Wednesday, November 14, 2012

The Petraeus Case: Legal Exposure of Military Retirees

Eugene R. Fidell

Retired Army General David H. Petraeus's precipitous fall from grace has become an immediate cause celebre, with questions swirling around the timing of the disclosure of his affair with Paula Broadwell, how the FBI became involved, the timeline of decision making and information flow, and the impact of his departure on congressional inquiries into the Benghazi attack. Important facts remain unknown, such as whether the affair was an isolated event and whether it was entwined with the performance of official duties. In a remarkable coincidence, the case comes just as the Defense Department is weighing recommendations from the RAND Corporation in a report titled "Managing Adverse and Reportable Information Regarding General and Flag Officers."

As a retired member of the Regular Army, Gen. Petraeus remains subject to the Uniform Code of Military Justice. Army regulations provide that retirees "may be tried by court-martial for violations of the UCMJ that occurred while they were on active duty or, while in a retired status. Department of the Army policy provides that retired Soldiers subject to the UCMJ will not be tried for any offense by any courts-martial unless extraordinary circumstances are present." The exercise of court-martial jurisdiction over retirees violates contemporary international human rights standards, even though it is a tolerated (if infrequently used) feature of American military justice.

Adultery is no longer a crime in many states but remains one under the UCMJ. Article 134 criminalizes conduct that is, among other things, prejudicial to good order and discipline or of a nature to bring discredit upon the armed forces.  Adultery is occasionally prosecuted within the armed forces, typically after the servicemember disregards advice to terminate an affair or if there are other aggravating factors. The Manual for Courts-Martial provides that "[w]hile adulterous conduct that is private and discreet in nature may not be service discrediting," it may still be found to be prejudicial to good order and discipline. In 2002, President George W. Bush issued guidelines for the exercise of discretion as to when adultery should be prosecuted by court-martial. These are still in force and include the accused's marital status, rank, and position and that of the other party and the spouses of each; the impact of the relationship on the accused's performance of duty, as well as that of the other party and their spouses; whether any notoriety ensued; and detrimental effects on unit or organizational morale, teamwork, and efficiency.

Barring dramatic new evidence, it seems highly unlikely that Gen. Petraeus's case rises to the level of "extraordinary circumstances" contemplated for trial of an Army retiree. That does not mean he is out of the woods.

Military officers retire in the highest grade they have satisfactorily held. Gen. Petraeus retired on August 31, 2011 as a four-star officer, the highest rank currently available to members of the U.S. armed forces. One would think that was the end of the matter, but the Army disagrees. A 2002 regulation provides, "Officer grade determinations are normally accomplished at time of retirement or disability separation, and the officer's grade is fixed at that time." Grade determinations can be "reopened," however, if "substantial new evidence" is discovered "within a short time following separation." It is unclear whether Gen. Petraeus's case meets the "short time" test. Given his life expectancy, a reduction in his retired grade would inflict a whopping financial penalty.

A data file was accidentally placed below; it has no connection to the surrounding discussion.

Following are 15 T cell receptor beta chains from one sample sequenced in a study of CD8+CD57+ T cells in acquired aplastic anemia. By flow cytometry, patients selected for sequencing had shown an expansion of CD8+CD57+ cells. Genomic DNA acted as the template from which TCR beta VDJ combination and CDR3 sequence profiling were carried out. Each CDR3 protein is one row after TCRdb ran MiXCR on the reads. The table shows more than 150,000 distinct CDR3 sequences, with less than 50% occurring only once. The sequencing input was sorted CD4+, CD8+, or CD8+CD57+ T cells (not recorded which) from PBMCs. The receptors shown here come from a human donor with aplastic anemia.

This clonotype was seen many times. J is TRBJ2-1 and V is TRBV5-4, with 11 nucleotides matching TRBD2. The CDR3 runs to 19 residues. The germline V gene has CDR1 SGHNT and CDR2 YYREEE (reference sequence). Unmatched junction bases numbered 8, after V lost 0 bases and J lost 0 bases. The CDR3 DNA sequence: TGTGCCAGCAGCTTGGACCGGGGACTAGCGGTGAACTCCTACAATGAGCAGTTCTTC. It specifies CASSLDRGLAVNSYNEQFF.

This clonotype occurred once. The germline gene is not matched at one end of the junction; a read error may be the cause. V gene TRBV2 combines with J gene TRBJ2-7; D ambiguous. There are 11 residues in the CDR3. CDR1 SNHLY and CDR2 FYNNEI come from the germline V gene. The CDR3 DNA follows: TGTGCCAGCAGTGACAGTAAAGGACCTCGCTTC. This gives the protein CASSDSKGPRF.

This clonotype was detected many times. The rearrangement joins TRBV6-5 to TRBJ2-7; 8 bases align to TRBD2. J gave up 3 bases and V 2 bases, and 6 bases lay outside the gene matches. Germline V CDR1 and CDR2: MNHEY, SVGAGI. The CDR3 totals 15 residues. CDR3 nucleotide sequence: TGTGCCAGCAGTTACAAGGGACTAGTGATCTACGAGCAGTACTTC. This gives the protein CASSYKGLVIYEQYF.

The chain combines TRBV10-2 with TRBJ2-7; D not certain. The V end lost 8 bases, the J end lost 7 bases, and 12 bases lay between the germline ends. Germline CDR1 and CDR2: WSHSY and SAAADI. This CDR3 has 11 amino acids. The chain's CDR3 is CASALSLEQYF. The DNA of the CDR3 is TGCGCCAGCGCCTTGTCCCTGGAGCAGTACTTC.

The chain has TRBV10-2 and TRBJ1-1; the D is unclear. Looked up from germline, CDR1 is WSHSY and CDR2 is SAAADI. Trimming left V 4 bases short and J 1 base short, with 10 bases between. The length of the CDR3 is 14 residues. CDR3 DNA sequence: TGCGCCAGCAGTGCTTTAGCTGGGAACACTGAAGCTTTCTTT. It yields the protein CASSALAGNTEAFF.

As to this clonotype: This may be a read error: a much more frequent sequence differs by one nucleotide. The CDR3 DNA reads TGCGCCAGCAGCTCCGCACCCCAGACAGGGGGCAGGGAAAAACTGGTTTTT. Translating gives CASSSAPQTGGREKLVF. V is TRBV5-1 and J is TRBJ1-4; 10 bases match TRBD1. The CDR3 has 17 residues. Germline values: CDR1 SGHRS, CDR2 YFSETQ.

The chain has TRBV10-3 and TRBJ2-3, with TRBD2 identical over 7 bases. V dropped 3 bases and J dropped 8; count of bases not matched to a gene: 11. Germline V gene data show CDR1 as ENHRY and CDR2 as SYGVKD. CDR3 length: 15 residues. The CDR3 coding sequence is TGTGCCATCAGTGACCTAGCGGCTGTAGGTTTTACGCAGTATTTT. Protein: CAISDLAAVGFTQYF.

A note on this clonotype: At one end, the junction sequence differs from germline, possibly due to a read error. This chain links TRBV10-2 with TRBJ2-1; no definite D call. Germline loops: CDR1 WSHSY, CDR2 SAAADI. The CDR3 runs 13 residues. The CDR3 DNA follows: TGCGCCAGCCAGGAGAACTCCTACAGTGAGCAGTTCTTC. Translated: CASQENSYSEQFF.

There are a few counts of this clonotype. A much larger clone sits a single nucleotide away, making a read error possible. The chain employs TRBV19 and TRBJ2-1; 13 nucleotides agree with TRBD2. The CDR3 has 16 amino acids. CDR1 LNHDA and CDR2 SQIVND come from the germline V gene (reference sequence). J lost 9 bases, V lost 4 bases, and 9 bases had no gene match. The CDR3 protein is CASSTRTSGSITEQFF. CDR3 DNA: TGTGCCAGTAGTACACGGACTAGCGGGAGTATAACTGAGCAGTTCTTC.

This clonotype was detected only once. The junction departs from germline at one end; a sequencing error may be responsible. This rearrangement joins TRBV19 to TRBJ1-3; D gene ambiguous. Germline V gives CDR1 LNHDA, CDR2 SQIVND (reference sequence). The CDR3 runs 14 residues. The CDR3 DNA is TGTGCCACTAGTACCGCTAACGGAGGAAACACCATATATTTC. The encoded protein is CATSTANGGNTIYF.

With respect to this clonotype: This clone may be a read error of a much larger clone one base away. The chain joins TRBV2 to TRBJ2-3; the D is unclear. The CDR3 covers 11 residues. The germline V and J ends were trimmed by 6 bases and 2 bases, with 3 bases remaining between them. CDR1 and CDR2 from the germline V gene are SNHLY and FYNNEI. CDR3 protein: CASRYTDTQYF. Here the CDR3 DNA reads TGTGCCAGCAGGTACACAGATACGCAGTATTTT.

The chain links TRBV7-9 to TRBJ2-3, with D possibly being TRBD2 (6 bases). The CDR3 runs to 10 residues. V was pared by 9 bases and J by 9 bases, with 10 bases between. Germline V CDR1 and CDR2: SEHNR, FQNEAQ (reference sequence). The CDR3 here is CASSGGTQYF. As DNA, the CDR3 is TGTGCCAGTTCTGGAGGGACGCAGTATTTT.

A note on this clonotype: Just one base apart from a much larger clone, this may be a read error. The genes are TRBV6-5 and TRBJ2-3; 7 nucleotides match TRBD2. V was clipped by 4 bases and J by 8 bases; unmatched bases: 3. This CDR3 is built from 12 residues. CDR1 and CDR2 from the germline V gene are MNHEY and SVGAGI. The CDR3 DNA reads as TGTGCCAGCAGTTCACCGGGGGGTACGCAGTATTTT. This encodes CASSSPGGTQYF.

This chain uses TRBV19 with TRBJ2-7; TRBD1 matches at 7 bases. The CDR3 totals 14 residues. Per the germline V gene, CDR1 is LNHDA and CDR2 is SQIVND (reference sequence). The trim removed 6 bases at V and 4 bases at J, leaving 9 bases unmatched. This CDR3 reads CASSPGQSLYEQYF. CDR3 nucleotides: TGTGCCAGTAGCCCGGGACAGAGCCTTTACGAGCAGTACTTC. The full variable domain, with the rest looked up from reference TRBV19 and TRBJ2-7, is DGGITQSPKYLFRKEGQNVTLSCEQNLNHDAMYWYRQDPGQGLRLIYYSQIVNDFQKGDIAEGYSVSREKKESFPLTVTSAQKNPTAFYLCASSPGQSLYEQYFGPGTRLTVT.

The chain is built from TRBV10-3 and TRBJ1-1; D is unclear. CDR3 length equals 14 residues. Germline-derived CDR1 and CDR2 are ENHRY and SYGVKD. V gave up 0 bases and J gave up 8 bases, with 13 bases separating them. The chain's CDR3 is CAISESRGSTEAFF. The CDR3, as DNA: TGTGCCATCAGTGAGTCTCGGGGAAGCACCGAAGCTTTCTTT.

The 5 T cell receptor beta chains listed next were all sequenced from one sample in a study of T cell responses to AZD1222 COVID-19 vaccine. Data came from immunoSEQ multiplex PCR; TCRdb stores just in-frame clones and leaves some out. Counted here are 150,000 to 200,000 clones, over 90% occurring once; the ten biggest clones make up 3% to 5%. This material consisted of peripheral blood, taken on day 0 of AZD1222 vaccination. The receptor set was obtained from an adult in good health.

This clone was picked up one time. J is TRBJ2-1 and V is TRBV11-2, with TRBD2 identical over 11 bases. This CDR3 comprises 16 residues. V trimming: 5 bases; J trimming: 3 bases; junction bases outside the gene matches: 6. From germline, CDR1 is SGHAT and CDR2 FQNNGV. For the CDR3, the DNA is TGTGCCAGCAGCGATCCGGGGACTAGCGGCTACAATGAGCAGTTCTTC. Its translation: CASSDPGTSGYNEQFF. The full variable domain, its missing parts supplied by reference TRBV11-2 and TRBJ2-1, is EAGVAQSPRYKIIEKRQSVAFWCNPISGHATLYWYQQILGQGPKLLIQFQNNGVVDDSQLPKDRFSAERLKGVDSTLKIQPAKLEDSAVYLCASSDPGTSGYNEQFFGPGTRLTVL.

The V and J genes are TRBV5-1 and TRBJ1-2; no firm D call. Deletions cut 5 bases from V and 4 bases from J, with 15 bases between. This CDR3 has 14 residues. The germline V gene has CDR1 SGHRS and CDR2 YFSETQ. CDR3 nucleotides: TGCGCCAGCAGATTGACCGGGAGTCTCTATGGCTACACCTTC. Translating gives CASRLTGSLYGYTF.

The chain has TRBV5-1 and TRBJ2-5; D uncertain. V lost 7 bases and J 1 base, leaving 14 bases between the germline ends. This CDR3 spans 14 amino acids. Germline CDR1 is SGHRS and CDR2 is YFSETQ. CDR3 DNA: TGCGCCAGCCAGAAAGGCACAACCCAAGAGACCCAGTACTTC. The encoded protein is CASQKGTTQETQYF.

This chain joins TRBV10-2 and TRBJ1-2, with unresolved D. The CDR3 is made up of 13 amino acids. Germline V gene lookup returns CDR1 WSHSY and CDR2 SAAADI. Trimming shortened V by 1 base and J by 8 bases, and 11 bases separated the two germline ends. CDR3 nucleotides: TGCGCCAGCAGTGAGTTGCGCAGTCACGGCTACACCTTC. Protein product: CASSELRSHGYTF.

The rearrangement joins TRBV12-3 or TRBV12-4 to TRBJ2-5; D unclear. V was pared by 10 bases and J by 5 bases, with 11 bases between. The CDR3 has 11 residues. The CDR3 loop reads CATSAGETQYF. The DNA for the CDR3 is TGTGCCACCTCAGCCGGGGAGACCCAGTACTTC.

The other party to Gen. Petraeus's affair is a reserve officer. Military jurisdiction could reach her if she engaged in adultery while in a drilling status or, viewing her as a civilian, if she were deemed to have been "accompanying" an armed force in the field in time of a "contingency operation" such as Afghanistan. It would certainly raise hackles if (notwithstanding his public disgrace) Gen. Petraeus were to escape punishment and she did not. Disparate outcomes would erode public confidence in the administration of military justice.

Gen. Petraeus's security clearance presents other issues. The Executive Branch--and definitely not just the present administration--is humorless when it comes to access to classified information. Misconduct such as adultery could form the basis for revoking his clearance, although the "whole person" concept would work in his favor. Once an affair becomes public, the danger of blackmail vanishes--although the error in judgment does not. Ms. Broadwell may also have to fight to keep her own clearance.

Finally, considering Gen. Petraeus not as a retired military officer but as a civilian official, federal law permits adverse personnel action for off-duty conduct that does not promote "the efficiency of the service." An egregious case decided in 2000 upheld the removal of a civilian employee of the Marine Corps because he had had an adulterous affair with the wife of an officer who was deployed overseas. One would have to know more before deciding whether there was a nexus between Gen. Petraeus's affair with Ms. Broadwell and his duties as Director of Central Intelligence. As a political appointee, the fine points of federal personnel law do not play much of a role, but had there been a nexus, adultery would certainly have been a severe blow to his viability as a civilian public official.

Gen. Petraeus's case will in time sort itself out. In the process, the country should consider whether on balance it is well served by his departure, whether adultery ought to be so big a deal, whether it should remain criminalized, and whether it's time for military justice to let go of retirees.

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